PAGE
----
So, Breaking Bad was one property that didn’t work. Are there any others you just couldn’t figure out a way in?
When we started Cookie’s Crumby Pictures, that’s the one when Cookie Monster liked veggies and things like that .. for some reason, I pictured him in a Sam Jackson wig doing Pulp Fiction where he’s like, “You know what they call a chocolate chip in France?” That kind of thing. What I think is really funny, but I couldn’t figure a way into that one either cause I really wanted to do Pulp Cookie, but I couldn’t figure it out. One day, I will crack it cause that’s one of my favorite movies, but I didn’t figure it out.
Maybe the dance scene or something like that.
Yeah, maybe, Jack Rabbit Slim’s.
Jack Rabbit Slim’s!
I don’t know, but I’ll figure it out. Some day I’m going to get that.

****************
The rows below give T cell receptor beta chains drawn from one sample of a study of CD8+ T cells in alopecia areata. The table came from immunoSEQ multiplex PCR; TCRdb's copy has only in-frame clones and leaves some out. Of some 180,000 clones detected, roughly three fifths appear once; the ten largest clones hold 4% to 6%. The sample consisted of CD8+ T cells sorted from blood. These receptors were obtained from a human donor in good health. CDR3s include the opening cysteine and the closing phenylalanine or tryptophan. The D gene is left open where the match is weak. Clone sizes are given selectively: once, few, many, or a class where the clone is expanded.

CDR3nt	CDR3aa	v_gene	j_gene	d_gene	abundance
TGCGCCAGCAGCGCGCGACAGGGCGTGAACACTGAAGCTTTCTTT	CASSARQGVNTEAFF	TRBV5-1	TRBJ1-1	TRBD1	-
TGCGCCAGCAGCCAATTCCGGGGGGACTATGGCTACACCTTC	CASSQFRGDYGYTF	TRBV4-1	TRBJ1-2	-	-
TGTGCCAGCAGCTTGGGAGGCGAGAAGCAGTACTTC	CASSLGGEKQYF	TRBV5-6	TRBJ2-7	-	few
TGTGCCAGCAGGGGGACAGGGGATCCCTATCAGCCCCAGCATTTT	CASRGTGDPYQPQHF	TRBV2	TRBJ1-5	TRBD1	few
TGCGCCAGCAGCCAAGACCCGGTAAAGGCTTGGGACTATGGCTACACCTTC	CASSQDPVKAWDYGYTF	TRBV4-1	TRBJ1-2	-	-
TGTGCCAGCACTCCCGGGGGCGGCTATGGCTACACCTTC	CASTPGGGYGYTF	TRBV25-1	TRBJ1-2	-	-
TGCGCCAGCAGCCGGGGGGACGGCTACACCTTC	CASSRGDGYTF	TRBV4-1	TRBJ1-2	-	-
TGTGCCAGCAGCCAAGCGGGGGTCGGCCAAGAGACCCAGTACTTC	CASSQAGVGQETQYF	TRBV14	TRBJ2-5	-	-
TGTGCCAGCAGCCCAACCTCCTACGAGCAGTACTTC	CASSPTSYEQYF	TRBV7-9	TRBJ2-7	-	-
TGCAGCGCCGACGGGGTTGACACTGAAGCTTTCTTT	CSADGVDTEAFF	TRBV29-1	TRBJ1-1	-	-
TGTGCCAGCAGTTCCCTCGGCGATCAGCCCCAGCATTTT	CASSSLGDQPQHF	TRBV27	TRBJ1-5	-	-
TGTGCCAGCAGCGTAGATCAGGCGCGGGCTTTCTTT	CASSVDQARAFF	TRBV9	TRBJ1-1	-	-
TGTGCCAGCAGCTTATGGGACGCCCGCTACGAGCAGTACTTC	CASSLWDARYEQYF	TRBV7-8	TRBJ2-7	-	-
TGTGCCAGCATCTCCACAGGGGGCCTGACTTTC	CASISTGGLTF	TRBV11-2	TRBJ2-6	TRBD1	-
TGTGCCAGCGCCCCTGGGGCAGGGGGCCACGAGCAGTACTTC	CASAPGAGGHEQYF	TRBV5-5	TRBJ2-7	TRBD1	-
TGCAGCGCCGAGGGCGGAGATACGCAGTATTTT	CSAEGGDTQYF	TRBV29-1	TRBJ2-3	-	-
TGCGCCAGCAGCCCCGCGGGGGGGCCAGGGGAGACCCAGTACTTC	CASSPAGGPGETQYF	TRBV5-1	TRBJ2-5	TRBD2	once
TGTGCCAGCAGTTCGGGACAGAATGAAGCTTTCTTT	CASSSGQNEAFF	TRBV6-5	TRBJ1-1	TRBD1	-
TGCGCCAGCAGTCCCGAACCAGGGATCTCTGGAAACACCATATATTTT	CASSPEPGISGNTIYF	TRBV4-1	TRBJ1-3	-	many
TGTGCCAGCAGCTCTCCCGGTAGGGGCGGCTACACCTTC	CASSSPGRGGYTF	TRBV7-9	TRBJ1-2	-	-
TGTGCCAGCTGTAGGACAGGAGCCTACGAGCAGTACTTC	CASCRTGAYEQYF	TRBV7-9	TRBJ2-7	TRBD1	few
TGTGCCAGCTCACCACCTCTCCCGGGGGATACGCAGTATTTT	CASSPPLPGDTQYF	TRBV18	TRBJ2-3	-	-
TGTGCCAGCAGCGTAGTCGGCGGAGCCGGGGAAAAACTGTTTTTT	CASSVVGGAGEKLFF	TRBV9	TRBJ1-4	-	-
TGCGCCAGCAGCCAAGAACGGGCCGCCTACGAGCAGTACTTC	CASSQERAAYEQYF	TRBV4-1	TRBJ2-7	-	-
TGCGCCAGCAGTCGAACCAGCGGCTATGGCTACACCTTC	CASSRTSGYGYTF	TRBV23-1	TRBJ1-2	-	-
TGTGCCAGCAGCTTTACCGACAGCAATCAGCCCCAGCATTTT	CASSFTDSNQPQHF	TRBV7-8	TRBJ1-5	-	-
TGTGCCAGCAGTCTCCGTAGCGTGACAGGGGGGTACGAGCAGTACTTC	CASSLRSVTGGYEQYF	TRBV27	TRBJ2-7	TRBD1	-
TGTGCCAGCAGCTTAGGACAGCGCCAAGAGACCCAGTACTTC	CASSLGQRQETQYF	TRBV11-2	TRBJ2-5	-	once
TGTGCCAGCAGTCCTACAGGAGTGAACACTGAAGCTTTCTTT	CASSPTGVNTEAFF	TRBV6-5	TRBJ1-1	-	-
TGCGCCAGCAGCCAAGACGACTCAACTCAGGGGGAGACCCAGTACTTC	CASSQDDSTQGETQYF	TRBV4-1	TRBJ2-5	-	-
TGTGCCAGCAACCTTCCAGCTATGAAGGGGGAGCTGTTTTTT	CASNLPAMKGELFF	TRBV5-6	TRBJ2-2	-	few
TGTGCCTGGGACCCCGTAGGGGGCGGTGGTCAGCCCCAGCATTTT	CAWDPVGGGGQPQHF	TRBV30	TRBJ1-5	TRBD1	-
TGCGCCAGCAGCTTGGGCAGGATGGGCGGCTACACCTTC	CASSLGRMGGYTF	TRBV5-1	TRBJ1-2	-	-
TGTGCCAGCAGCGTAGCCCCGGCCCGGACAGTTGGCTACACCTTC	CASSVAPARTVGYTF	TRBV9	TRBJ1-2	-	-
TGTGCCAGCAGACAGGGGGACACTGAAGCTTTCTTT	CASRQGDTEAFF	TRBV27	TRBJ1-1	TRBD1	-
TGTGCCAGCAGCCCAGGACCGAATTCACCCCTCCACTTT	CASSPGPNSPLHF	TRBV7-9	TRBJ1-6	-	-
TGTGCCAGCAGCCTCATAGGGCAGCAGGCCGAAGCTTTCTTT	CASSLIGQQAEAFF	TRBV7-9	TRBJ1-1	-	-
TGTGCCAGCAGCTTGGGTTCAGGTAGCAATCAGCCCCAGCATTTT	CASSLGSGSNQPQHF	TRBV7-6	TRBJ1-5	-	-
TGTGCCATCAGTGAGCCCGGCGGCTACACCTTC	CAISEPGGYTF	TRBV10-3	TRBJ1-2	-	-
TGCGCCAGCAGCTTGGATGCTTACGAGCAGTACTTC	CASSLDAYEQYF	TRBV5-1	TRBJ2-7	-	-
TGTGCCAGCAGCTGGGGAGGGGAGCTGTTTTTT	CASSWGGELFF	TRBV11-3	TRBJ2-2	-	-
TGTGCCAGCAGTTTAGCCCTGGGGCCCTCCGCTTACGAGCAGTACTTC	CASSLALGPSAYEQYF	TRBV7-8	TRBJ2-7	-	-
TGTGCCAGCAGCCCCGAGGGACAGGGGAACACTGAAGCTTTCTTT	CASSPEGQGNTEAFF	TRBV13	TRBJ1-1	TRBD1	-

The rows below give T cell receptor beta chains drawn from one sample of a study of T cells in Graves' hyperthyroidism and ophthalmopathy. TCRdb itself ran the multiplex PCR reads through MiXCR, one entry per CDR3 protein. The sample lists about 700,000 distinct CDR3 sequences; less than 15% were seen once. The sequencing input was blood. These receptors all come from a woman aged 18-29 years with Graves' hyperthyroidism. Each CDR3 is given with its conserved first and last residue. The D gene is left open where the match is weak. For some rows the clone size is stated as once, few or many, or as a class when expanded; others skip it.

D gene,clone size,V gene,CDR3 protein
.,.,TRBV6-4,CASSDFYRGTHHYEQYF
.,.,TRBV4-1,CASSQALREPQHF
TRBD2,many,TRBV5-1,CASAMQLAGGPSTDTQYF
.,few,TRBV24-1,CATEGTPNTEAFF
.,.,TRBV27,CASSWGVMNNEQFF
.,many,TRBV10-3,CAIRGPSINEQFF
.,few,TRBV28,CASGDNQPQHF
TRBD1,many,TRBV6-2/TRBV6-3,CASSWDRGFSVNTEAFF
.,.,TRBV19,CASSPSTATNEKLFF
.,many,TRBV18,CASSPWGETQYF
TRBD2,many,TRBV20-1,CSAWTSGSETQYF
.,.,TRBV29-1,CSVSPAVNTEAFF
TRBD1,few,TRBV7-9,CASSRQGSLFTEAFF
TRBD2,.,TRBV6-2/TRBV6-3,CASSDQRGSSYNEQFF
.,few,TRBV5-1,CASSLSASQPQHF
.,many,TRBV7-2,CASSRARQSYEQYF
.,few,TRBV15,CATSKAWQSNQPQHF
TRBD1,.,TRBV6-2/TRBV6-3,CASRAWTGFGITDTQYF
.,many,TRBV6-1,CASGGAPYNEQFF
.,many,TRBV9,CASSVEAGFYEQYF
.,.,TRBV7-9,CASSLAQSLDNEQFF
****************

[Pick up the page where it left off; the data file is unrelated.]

You said that you look for similarities in lessons in these adult things, the stories that the shows are telling. They have the similar lessons that you’d be teaching children. What other lessons have you spotted in other shows?
If it’s Cookie’s Crumby Pictures, our curriculum for that is executive function. It’s figure out how Cookie can control himself, delayed gratification, control emotions, so all the Cookie’s Crumby Pictures parodies, we have to figure out how to make the story about him controlling himself. But then other things, like Game of Thrones, that’s a math one, you can figure out math in that one. Mad Men was emotions, which was just low-hanging fruit for that.
Is there anything else that hasn’t been able to pan out?